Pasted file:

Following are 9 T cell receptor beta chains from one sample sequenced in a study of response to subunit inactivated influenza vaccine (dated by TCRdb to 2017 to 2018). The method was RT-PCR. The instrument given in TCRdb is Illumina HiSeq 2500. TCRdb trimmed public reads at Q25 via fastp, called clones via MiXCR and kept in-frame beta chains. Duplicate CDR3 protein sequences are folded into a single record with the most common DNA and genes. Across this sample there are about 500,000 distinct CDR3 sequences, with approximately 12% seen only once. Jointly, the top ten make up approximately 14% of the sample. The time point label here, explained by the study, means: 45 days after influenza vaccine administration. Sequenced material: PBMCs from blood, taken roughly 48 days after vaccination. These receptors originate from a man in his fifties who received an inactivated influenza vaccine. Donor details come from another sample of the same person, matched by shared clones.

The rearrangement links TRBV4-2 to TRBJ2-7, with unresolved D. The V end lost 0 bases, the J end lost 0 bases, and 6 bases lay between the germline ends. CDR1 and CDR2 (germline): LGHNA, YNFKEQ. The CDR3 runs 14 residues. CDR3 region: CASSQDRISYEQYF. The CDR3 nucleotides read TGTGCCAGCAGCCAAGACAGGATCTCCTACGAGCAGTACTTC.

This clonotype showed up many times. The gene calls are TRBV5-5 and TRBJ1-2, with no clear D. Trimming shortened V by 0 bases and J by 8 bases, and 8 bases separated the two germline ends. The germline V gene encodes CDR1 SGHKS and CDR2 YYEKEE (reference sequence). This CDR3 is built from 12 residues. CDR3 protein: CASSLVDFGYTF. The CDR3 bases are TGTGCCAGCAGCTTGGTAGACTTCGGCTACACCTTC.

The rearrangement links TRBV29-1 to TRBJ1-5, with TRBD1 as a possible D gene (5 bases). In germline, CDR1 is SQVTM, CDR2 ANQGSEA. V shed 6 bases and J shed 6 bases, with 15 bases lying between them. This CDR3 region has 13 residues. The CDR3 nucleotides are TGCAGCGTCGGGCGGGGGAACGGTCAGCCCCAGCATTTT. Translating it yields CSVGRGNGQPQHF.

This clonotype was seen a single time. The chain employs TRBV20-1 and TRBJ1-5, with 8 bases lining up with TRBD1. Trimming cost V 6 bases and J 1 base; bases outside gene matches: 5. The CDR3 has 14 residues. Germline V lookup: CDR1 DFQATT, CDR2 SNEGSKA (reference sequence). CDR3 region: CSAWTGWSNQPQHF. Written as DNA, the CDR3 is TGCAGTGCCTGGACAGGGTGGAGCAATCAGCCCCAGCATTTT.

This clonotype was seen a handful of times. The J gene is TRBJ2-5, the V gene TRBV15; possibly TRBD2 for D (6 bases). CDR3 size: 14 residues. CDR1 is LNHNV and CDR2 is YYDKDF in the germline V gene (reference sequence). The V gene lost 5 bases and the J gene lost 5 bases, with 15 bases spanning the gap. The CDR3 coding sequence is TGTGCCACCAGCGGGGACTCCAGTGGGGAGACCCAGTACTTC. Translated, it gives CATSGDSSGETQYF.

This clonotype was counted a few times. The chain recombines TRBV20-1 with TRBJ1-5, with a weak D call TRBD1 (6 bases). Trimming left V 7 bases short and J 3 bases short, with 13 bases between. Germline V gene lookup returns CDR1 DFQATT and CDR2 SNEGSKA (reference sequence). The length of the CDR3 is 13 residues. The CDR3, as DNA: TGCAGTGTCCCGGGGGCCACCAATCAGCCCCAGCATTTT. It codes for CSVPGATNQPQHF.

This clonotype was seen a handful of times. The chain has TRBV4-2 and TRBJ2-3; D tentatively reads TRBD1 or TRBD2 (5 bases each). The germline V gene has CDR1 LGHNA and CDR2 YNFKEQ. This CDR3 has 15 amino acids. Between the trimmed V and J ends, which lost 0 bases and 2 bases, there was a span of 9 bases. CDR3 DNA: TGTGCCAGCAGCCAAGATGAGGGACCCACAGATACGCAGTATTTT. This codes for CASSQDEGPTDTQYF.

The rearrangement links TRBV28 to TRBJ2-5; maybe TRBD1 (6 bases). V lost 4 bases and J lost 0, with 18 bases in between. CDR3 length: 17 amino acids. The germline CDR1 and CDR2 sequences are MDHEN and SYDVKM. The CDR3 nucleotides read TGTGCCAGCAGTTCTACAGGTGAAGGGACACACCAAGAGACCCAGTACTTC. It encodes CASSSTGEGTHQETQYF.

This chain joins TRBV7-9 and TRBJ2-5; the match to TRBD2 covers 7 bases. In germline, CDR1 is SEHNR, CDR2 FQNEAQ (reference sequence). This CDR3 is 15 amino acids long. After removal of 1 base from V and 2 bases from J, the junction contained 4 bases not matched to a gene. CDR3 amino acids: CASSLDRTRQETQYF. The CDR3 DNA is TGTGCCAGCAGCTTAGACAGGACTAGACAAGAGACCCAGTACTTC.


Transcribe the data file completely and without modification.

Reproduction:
Following are 9 T cell receptor beta chains from one sample sequenced in a study of response to subunit inactivated influenza vaccine (dated by TCRdb to 2017 to 2018). The method was RT-PCR. The instrument given in TCRdb is Illumina HiSeq 2500. TCRdb trimmed public reads at Q25 via fastp, called clones via MiXCR and kept in-frame beta chains. Duplicate CDR3 protein sequences are folded into a single record with the most common DNA and genes. Across this sample there are about 500,000 distinct CDR3 sequences, with approximately 12% seen only once. Jointly, the top ten make up approximately 14% of the sample. The time point label here, explained by the study, means: 45 days after influenza vaccine administration. Sequenced material: PBMCs from blood, taken roughly 48 days after vaccination. These receptors originate from a man in his fifties who received an inactivated influenza vaccine. Donor details come from another sample of the same person, matched by shared clones.

The rearrangement links TRBV4-2 to TRBJ2-7, with unresolved D. The V end lost 0 bases, the J end lost 0 bases, and 6 bases lay between the germline ends. CDR1 and CDR2 (germline): LGHNA, YNFKEQ. The CDR3 runs 14 residues. CDR3 region: CASSQDRISYEQYF. The CDR3 nucleotides read TGTGCCAGCAGCCAAGACAGGATCTCCTACGAGCAGTACTTC.

This clonotype showed up many times. The gene calls are TRBV5-5 and TRBJ1-2, with no clear D. Trimming shortened V by 0 bases and J by 8 bases, and 8 bases separated the two germline ends. The germline V gene encodes CDR1 SGHKS and CDR2 YYEKEE (reference sequence). This CDR3 is built from 12 residues. CDR3 protein: CASSLVDFGYTF. The CDR3 bases are TGTGCCAGCAGCTTGGTAGACTTCGGCTACACCTTC.

The rearrangement links TRBV29-1 to TRBJ1-5, with TRBD1 as a possible D gene (5 bases). In germline, CDR1 is SQVTM, CDR2 ANQGSEA. V shed 6 bases and J shed 6 bases, with 15 bases lying between them. This CDR3 region has 13 residues. The CDR3 nucleotides are TGCAGCGTCGGGCGGGGGAACGGTCAGCCCCAGCATTTT. Translating it yields CSVGRGNGQPQHF.

This clonotype was seen a single time. The chain employs TRBV20-1 and TRBJ1-5, with 8 bases lining up with TRBD1. Trimming cost V 6 bases and J 1 base; bases outside gene matches: 5. The CDR3 has 14 residues. Germline V lookup: CDR1 DFQATT, CDR2 SNEGSKA (reference sequence). CDR3 region: CSAWTGWSNQPQHF. Written as DNA, the CDR3 is TGCAGTGCCTGGACAGGGTGGAGCAATCAGCCCCAGCATTTT.

This clonotype was seen a handful of times. The J gene is TRBJ2-5, the V gene TRBV15; possibly TRBD2 for D (6 bases). CDR3 size: 14 residues. CDR1 is LNHNV and CDR2 is YYDKDF in the germline V gene (reference sequence). The V gene lost 5 bases and the J gene lost 5 bases, with 15 bases spanning the gap. The CDR3 coding sequence is TGTGCCACCAGCGGGGACTCCAGTGGGGAGACCCAGTACTTC. Translated, it gives CATSGDSSGETQYF.

This clonotype was counted a few times. The chain recombines TRBV20-1 with TRBJ1-5, with a weak D call TRBD1 (6 bases). Trimming left V 7 bases short and J 3 bases short, with 13 bases between. Germline V gene lookup returns CDR1 DFQATT and CDR2 SNEGSKA (reference sequence). The length of the CDR3 is 13 residues. The CDR3, as DNA: TGCAGTGTCCCGGGGGCCACCAATCAGCCCCAGCATTTT. It codes for CSVPGATNQPQHF.

This clonotype was seen a handful of times. The chain has TRBV4-2 and TRBJ2-3; D tentatively reads TRBD1 or TRBD2 (5 bases each). The germline V gene has CDR1 LGHNA and CDR2 YNFKEQ. This CDR3 has 15 amino acids. Between the trimmed V and J ends, which lost 0 bases and 2 bases, there was a span of 9 bases. CDR3 DNA: TGTGCCAGCAGCCAAGATGAGGGACCCACAGATACGCAGTATTTT. This codes for CASSQDEGPTDTQYF.

The rearrangement links TRBV28 to TRBJ2-5; maybe TRBD1 (6 bases). V lost 4 bases and J lost 0, with 18 bases in between. CDR3 length: 17 amino acids. The germline CDR1 and CDR2 sequences are MDHEN and SYDVKM. The CDR3 nucleotides read TGTGCCAGCAGTTCTACAGGTGAAGGGACACACCAAGAGACCCAGTACTTC. It encodes CASSSTGEGTHQETQYF.

This chain joins TRBV7-9 and TRBJ2-5; the match to TRBD2 covers 7 bases. In germline, CDR1 is SEHNR, CDR2 FQNEAQ (reference sequence). This CDR3 is 15 amino acids long. After removal of 1 base from V and 2 bases from J, the junction contained 4 bases not matched to a gene. CDR3 amino acids: CASSLDRTRQETQYF. The CDR3 DNA is TGTGCCAGCAGCTTAGACAGGACTAGACAAGAGACCCAGTACTTC.